It has been argued that the police didn’t expect anything like this to happen, and that they were “wrong-footed”. That might be true (although “flat-footed” would seem to be a more apt description), but it’s not good enough. Their job is to be prepared for all eventualities. Even allowing – generously – for their having been “taken by surprise”, an hour and a half is at least an hour longer than it should have taken them to get to Utoeya island. No matter which way you cut it, this was a pathetic response, and it almost certainly cost the lives of the majority of those killed. Even the gunman himself commented that he was surprised at how long the police took to get there and stop him.

Engine failure is said to have delayed the arrival of one commando police boat by ten minutes. This is a lame excuse to say the least. They had plenty of boats, and there was no shortage of civilian boats – and helicopters – that could have been commandeered.

This was a Keystone Kops response to an emergency situation that called for competence, preparedness and efficiency. Scores of lives were lost on the island of Utoeya as a result of police stupidity and lack of professionalism.

The families of those who were killed or injured have every reason to be angry and to demand a full public inquiry and, in the meantime, the immediate resignation of the Chief of Police and every senior police officer who contributed to this tragedy of errors.

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Cholera kills 300 in Haiti. So where’s the vaccine?

October 27, 2010

The cholera epidemic in Haiti continues to spread. So far, over 3,000 cases have been reported, and almost 300 people have died from the disease.

Health officials say they have stepped up disease prevention measures and are “racing against time”, with medics “administering intravenous drips to patients” etc.

So what’s wrong with this picture?

Just this: While the health authorities are supposedly “doing everything possible” to fight this outbreak, there has been no mention at all of what would appear to be the most obvious and simple solution: make the cholera vaccine available to those most at risk.

There are several cholera vaccines, including Dukoral (which can be taken orally).

So why hasn’t the vaccine been made available? Why allow all these people to die if there is a vaccine that can give them instant immunity from the disease?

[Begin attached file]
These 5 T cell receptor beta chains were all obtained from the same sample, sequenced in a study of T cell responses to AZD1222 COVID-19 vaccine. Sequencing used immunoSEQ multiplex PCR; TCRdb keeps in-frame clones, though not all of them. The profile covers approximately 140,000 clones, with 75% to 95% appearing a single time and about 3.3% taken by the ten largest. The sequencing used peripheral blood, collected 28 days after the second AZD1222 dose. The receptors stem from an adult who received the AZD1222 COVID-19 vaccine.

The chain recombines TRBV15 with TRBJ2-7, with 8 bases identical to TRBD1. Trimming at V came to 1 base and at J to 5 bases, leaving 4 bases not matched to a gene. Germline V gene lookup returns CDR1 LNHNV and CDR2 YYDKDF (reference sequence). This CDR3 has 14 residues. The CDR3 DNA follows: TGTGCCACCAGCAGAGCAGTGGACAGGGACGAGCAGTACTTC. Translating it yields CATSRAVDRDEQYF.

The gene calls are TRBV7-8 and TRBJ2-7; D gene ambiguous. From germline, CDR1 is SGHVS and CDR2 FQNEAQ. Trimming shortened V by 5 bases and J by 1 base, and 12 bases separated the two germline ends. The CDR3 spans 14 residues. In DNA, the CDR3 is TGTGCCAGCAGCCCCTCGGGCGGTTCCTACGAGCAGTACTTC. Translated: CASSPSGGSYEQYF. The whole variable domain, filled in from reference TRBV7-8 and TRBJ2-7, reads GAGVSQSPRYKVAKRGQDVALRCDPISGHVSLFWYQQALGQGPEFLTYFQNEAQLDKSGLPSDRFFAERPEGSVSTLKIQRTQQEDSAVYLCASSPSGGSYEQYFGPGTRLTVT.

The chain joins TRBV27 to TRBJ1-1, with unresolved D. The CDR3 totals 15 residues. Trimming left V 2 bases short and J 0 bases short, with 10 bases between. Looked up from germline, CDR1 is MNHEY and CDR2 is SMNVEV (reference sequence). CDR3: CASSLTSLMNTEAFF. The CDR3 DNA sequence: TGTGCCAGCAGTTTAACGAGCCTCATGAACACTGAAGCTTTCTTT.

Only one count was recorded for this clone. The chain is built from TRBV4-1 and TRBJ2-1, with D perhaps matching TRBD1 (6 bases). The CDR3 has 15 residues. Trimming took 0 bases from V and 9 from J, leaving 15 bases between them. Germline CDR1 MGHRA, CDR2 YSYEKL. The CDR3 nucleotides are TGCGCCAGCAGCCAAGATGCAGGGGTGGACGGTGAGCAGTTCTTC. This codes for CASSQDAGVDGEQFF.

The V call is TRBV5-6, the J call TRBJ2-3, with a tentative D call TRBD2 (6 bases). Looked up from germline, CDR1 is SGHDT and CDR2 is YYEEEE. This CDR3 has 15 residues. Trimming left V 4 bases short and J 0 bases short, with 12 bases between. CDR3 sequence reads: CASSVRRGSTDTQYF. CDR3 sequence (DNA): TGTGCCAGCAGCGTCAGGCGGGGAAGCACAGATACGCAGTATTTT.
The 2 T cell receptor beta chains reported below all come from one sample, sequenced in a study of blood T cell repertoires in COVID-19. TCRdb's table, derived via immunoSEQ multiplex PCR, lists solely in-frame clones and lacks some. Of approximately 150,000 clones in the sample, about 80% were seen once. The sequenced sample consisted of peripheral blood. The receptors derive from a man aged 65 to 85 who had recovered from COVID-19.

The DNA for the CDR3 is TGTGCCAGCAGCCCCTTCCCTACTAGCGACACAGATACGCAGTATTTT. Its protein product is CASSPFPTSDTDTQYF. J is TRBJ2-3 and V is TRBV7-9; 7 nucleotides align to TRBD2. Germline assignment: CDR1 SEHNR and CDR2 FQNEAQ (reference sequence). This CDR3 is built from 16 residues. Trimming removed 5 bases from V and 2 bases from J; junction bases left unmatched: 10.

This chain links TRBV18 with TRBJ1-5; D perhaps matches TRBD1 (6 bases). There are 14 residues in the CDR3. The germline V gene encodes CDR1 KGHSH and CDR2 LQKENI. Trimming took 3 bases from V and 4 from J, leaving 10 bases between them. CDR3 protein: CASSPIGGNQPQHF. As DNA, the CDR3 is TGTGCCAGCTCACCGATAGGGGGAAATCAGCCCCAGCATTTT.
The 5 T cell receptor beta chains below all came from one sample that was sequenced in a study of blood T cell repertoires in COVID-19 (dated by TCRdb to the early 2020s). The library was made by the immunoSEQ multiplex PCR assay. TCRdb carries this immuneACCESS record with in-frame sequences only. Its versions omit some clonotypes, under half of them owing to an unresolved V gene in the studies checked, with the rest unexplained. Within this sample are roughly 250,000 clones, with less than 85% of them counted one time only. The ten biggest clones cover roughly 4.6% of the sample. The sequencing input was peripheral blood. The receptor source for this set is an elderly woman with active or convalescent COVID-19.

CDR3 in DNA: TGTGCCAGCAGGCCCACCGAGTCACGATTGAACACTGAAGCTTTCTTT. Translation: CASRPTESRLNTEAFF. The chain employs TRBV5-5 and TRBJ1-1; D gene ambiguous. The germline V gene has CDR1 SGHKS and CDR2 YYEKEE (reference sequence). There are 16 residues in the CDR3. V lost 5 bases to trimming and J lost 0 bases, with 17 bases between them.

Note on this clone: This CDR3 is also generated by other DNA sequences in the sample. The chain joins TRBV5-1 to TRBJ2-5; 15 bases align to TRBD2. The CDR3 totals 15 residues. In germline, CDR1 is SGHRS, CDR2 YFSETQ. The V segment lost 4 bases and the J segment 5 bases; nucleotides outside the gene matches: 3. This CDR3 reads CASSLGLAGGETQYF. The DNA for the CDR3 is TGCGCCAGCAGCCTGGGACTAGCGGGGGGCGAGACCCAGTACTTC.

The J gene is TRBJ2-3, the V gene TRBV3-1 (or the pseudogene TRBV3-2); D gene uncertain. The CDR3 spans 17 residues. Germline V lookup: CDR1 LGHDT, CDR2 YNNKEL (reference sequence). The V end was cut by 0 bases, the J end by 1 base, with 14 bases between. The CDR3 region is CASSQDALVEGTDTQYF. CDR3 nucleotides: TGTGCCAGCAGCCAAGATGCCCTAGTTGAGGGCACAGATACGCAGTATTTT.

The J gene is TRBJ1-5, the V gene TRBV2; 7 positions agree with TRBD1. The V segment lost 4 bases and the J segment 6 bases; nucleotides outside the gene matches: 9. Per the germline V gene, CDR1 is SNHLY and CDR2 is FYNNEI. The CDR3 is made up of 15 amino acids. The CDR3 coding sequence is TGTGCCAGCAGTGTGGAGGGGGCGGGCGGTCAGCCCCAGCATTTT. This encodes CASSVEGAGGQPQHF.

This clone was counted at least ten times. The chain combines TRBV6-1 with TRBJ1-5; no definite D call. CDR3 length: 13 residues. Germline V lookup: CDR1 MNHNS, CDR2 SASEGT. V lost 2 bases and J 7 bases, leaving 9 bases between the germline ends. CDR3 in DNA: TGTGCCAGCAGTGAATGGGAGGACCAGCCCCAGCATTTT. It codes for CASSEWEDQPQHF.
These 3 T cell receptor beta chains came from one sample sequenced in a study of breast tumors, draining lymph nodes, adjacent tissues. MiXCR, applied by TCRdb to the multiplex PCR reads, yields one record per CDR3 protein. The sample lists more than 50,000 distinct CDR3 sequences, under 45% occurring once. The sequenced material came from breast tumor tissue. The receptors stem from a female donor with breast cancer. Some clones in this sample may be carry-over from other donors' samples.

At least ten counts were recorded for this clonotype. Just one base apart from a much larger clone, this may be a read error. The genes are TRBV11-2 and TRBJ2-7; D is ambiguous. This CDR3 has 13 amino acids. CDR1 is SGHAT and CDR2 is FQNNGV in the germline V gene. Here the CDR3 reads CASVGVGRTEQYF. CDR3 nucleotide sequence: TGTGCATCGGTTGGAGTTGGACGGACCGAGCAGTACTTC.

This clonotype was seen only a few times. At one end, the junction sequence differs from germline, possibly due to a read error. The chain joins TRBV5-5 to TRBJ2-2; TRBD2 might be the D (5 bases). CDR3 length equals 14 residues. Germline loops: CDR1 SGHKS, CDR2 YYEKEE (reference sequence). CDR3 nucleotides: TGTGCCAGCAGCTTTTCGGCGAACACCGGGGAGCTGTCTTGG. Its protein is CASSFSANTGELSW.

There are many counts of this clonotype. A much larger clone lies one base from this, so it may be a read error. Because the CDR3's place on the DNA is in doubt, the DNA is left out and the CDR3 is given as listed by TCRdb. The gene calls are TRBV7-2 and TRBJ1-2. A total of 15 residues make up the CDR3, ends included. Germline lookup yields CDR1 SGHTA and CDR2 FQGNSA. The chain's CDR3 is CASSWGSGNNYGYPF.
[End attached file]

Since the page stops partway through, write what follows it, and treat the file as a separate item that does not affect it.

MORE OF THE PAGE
The vaccine isn’t being made available for the same reason vaccinations are never made available during the early stages of epidemics: they don’t work, and it would quickly become apparent that they don’t work, because the number of cases would continue to rise.

No vaccination program has ever stopped a viral or bacterial epidemic in its tracks (cholera is caused by a bacterium), and the cholera vaccine is no exception.

So here we see yet another epidemic running its deadly course and causing hundreds of deaths while the purported antidote isn’t being made available. We recently saw the same thing with the swine flu vaccine, whose distribution was mysteriously delayed until the disease had already lost its potency.

What is the vaccine supposed to be for, if not to prevent the disease from spreading? What’s the point of spending billions of dollars researching and developing vaccines if they are not going to be used when they are most needed? When hundreds of people are dying from the disease that the vaccination is supposedly able to prevent?

The health authorities know perfectly well that vaccination doesn’t work, and would have no effect on the course of this outbreak. As always, the vaccine will be made available (if at all) when the disease has run its natural course and people are no longer dying from it. Then the health authorities will point to the disappearance of the disease as evidence of the effectiveness of vaccination – as they have with every other infectious disease.

The risk of a cholera outbreak in Haiti has been known for some time, following the earthquake. Back in January Pier Luigi Testa, emergency co-ordinator for Medecins Sans Frontieres (Doctors Without Borders), warned that an outbreak of cholera was to be expected. The authorities had more than enough time to organise a mass vaccination program. In fact this could have been done in just a few days, given that the vaccine can be administered orally, in a drink or on a sugar cube, making it far easier to distribute and administer than vaccines which have to be injected by trained medical personnel.

If the cholera vaccine works, as the manufacturers claim, why hasn’t it been made available to the people of Haiti, or at least to those who are most at risk of contracting this wretched disease?

Update 20 November

It is over a month since the start of the cholera epidemic in Haiti, and the death toll has now reached 1,200 – and still there is no mention of the vaccine. Why not, if, as we are told, it gives protection against the disease? If the vaccine works, why were these people allowed to die?